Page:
MATTHEWS (10/4/00): I couldnt believe the number of people who chickened out last night. It was clear to meand Im no fan of either of these guys entirely, and I can certainly say that about the one who I thought won last night, thats Al GoreI thought he cleaned the other guys clock, and I said so last night. All four national polls agreed with that
I dont understand why people are afraid to say so.
Thats what Matthews said in real time. But in his book, he says that Gores best performance was in Debate III, and that he lost all three outings. Remember: Given the rank dysfunction of our modern press corps, intelligent citizens will be very careful when offered the corps Treasured Tales.
ET TU, GREENFIELD? The press corps coverage of Bush-Gore Debate I deserves reams of attention and study. This was surely one of the strangest events in recent presidential campaign history. Gore entered the debate ahead in all polls. On the evening of the debate, every survey showed the same result; viewers felt Gore won the debate. And, within a matter of days, Gore had dropped behind in the polls, with the press corps conducting a group attack on his allegedly heinous performance.
Again, this remarkable event is too complex for this space. But Jeff Greenfield also seemed to reinvent Debate I in his book, Oh Waiter! One Order of Crow! On the night of that first debate, Greenfield had no complaints about Gores performance. Twice, in fact, he said that Bush may have strayed over the line in his attacks against Gore. But in his book, Greenfield brought himself in line with the press corps Official Group Story. He compared Gores Debate I performance to that of a villainous wrestler scor[ing] with a questionable chokehold. According to Greenfield, A lot of voters were saying, Yeah, he wonbut I dont like that guy.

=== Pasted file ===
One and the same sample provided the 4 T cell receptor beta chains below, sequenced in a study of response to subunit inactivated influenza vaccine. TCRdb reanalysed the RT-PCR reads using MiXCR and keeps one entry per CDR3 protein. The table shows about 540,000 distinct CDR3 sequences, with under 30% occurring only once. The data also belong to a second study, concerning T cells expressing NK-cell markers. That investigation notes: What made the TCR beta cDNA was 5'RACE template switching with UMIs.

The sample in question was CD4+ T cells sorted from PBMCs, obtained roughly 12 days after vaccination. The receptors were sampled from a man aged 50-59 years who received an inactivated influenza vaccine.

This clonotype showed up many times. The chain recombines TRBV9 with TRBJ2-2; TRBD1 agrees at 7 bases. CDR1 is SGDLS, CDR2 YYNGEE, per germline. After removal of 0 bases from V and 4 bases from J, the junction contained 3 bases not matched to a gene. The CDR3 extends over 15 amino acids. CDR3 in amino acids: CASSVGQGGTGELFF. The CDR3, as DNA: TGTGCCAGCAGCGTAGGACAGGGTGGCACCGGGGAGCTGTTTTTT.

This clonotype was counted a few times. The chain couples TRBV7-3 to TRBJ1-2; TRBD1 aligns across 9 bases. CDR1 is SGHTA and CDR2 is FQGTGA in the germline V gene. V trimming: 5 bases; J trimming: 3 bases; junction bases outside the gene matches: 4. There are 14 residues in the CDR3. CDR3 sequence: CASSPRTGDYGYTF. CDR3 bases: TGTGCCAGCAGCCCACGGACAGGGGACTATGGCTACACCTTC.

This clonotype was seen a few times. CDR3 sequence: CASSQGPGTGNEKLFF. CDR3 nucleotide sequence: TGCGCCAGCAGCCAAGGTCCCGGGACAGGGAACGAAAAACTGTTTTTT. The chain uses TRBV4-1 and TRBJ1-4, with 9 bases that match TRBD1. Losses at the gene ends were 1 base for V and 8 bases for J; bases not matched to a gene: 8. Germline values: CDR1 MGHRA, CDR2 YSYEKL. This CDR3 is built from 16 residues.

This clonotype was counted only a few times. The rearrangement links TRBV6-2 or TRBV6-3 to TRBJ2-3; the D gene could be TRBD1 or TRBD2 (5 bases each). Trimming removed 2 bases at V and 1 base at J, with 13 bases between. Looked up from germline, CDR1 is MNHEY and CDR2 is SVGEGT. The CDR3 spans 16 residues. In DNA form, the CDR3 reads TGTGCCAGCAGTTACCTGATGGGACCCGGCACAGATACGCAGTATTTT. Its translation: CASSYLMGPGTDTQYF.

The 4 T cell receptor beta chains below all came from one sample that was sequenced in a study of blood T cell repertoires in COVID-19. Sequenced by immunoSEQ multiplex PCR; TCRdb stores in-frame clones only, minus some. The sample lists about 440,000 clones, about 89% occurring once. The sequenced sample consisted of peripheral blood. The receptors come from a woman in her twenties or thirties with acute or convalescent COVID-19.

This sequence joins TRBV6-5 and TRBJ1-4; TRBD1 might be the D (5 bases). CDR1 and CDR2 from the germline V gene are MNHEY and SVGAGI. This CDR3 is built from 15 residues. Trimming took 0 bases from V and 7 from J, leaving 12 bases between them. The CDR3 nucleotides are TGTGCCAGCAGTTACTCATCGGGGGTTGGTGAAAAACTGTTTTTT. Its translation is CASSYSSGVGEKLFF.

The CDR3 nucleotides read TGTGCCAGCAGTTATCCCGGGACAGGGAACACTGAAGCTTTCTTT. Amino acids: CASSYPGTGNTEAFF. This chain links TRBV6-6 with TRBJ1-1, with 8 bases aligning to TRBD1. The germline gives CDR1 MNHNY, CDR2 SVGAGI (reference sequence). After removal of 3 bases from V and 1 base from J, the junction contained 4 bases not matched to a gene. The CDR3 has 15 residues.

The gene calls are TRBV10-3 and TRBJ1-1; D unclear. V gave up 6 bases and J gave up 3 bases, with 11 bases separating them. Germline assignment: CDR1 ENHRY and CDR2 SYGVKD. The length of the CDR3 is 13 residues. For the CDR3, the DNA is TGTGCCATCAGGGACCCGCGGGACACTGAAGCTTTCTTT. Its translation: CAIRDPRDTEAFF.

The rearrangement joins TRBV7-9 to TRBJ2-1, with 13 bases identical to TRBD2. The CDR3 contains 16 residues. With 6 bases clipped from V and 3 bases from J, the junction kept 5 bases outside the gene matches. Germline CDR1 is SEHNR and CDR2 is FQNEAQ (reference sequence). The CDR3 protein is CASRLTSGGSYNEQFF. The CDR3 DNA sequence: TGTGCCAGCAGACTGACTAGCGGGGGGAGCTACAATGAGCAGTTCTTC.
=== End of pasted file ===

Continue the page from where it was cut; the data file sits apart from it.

Theres one small problem with this account. On the night of the actual debate, Greenfield and his CNN team interviewed twenty-two voters. None of their comments resembled this statement. None of them criticized Gores behavior in any way, shape or form. One of themwho said he leaned toward Bushcriticized Bush for his attacks against Gore. Sadly, we live at a time when our Washington press corps is a deeply compromised elite. Decent citizens must be on their guard when confronted with this tribes favorite stories.
(Bush-Gore Debate I is quite complex. But for more detail about Oh Waiter!, see our five-part treatment from May 29 through June 2, 2001.)
TOMORROW: Bush got Berked in March 2000. But the Timesman just wont stop his spinning.